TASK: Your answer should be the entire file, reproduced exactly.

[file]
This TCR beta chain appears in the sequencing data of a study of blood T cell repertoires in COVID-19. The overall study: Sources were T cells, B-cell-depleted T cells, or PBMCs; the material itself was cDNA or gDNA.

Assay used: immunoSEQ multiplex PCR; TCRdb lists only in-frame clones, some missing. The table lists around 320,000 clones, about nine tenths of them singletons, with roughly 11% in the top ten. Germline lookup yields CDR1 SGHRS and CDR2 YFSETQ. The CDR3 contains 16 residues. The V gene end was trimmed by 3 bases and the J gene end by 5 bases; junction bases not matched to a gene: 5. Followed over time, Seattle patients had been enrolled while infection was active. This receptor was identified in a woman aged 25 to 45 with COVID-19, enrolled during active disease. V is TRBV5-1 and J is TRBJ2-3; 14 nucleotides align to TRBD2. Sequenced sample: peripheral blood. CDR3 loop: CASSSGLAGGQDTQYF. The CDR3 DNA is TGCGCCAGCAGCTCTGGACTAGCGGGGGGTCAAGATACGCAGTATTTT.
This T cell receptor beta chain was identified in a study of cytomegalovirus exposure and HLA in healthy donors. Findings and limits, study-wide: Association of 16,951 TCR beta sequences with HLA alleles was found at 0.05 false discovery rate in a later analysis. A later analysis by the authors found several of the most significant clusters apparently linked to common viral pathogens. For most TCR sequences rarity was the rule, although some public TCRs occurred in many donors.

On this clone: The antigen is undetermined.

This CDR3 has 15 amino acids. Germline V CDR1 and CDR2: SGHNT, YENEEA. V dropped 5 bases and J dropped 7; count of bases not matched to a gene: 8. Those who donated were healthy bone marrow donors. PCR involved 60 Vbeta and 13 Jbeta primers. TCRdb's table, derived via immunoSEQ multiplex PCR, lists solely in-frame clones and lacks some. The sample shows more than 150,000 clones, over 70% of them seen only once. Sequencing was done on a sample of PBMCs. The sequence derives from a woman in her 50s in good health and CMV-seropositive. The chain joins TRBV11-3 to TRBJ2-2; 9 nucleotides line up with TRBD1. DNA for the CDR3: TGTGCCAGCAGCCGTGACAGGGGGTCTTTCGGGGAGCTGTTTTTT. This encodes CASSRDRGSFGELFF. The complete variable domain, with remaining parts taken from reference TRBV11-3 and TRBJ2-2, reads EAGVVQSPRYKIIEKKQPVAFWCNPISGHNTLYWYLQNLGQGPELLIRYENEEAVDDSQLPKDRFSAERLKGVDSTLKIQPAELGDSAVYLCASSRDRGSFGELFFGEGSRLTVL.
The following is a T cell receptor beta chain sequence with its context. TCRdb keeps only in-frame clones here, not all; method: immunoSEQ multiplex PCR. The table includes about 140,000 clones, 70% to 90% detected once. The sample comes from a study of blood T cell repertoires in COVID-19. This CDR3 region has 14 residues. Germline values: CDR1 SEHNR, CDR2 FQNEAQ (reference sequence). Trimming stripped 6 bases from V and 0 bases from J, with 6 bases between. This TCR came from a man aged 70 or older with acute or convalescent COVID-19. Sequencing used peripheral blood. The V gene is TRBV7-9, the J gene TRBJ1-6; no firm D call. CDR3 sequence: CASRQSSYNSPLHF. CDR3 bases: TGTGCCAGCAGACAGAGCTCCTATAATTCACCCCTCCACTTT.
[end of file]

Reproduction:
This TCR beta chain appears in the sequencing data of a study of blood T cell repertoires in COVID-19. The overall study: Sources were T cells, B-cell-depleted T cells, or PBMCs; the material itself was cDNA or gDNA.

Assay used: immunoSEQ multiplex PCR; TCRdb lists only in-frame clones, some missing. The table lists around 320,000 clones, about nine tenths of them singletons, with roughly 11% in the top ten. Germline lookup yields CDR1 SGHRS and CDR2 YFSETQ. The CDR3 contains 16 residues. The V gene end was trimmed by 3 bases and the J gene end by 5 bases; junction bases not matched to a gene: 5. Followed over time, Seattle patients had been enrolled while infection was active. This receptor was identified in a woman aged 25 to 45 with COVID-19, enrolled during active disease. V is TRBV5-1 and J is TRBJ2-3; 14 nucleotides align to TRBD2. Sequenced sample: peripheral blood. CDR3 loop: CASSSGLAGGQDTQYF. The CDR3 DNA is TGCGCCAGCAGCTCTGGACTAGCGGGGGGTCAAGATACGCAGTATTTT.
This T cell receptor beta chain was identified in a study of cytomegalovirus exposure and HLA in healthy donors. Findings and limits, study-wide: Association of 16,951 TCR beta sequences with HLA alleles was found at 0.05 false discovery rate in a later analysis. A later analysis by the authors found several of the most significant clusters apparently linked to common viral pathogens. For most TCR sequences rarity was the rule, although some public TCRs occurred in many donors.

On this clone: The antigen is undetermined.

This CDR3 has 15 amino acids. Germline V CDR1 and CDR2: SGHNT, YENEEA. V dropped 5 bases and J dropped 7; count of bases not matched to a gene: 8. Those who donated were healthy bone marrow donors. PCR involved 60 Vbeta and 13 Jbeta primers. TCRdb's table, derived via immunoSEQ multiplex PCR, lists solely in-frame clones and lacks some. The sample shows more than 150,000 clones, over 70% of them seen only once. Sequencing was done on a sample of PBMCs. The sequence derives from a woman in her 50s in good health and CMV-seropositive. The chain joins TRBV11-3 to TRBJ2-2; 9 nucleotides line up with TRBD1. DNA for the CDR3: TGTGCCAGCAGCCGTGACAGGGGGTCTTTCGGGGAGCTGTTTTTT. This encodes CASSRDRGSFGELFF. The complete variable domain, with remaining parts taken from reference TRBV11-3 and TRBJ2-2, reads EAGVVQSPRYKIIEKKQPVAFWCNPISGHNTLYWYLQNLGQGPELLIRYENEEAVDDSQLPKDRFSAERLKGVDSTLKIQPAELGDSAVYLCASSRDRGSFGELFFGEGSRLTVL.
The following is a T cell receptor beta chain sequence with its context. TCRdb keeps only in-frame clones here, not all; method: immunoSEQ multiplex PCR. The table includes about 140,000 clones, 70% to 90% detected once. The sample comes from a study of blood T cell repertoires in COVID-19. This CDR3 region has 14 residues. Germline values: CDR1 SEHNR, CDR2 FQNEAQ (reference sequence). Trimming stripped 6 bases from V and 0 bases from J, with 6 bases between. This TCR came from a man aged 70 or older with acute or convalescent COVID-19. Sequencing used peripheral blood. The V gene is TRBV7-9, the J gene TRBJ1-6; no firm D call. CDR3 sequence: CASRQSSYNSPLHF. CDR3 bases: TGTGCCAGCAGACAGAGCTCCTATAATTCACCCCTCCACTTT.